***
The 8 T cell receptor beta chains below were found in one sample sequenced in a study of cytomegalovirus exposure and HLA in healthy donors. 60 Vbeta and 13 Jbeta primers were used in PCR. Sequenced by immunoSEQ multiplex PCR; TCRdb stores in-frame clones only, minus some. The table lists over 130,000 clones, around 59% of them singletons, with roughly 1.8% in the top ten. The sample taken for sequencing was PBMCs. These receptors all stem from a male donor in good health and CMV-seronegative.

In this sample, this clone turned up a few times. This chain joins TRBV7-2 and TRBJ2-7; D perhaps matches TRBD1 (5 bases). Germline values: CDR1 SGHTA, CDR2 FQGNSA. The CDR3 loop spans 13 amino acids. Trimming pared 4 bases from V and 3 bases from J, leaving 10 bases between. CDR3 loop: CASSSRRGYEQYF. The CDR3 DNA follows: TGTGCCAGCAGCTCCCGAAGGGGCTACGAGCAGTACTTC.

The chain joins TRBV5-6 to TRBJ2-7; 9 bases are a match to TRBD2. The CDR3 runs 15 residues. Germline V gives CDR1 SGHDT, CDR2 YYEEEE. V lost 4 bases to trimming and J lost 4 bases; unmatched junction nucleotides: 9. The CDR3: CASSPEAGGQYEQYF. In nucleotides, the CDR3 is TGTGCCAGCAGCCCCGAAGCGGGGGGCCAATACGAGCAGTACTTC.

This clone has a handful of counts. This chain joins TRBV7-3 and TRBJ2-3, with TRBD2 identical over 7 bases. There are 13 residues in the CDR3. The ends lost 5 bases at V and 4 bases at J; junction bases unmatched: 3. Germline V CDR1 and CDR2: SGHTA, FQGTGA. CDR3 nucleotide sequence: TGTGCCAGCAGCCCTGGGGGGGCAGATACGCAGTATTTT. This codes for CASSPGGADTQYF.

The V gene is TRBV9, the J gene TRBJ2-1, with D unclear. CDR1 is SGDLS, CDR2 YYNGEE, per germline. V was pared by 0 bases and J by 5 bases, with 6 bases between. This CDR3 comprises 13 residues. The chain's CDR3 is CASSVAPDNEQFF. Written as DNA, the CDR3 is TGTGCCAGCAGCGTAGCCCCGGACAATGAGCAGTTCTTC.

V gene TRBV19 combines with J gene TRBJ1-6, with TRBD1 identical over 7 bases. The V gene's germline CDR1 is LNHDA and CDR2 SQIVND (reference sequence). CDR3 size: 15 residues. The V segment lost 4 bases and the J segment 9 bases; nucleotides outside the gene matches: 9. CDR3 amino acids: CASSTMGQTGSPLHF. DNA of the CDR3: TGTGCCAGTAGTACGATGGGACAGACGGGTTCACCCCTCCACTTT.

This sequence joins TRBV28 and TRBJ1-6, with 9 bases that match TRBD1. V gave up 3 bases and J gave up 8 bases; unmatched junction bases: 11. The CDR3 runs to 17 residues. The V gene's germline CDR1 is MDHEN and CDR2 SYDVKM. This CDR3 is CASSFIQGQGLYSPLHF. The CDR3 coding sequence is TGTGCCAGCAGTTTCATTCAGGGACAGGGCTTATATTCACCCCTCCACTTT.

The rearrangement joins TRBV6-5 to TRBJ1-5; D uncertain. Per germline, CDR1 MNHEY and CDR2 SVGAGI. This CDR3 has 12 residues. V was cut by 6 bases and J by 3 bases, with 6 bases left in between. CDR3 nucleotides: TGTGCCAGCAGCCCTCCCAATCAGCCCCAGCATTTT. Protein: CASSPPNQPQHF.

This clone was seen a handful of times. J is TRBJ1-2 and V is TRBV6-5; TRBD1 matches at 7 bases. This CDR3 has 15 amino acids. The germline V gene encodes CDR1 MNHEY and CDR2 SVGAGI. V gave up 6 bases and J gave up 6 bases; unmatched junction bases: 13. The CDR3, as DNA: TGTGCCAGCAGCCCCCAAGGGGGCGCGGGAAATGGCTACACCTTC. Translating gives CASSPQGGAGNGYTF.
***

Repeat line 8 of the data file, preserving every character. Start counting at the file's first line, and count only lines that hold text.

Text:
The rearrangement joins TRBV6-5 to TRBJ1-5; D uncertain. Per germline, CDR1 MNHEY and CDR2 SVGAGI. This CDR3 has 12 residues. V was cut by 6 bases and J by 3 bases, with 6 bases left in between. CDR3 nucleotides: TGTGCCAGCAGCCCTCCCAATCAGCCCCAGCATTTT. Protein: CASSPPNQPQHF.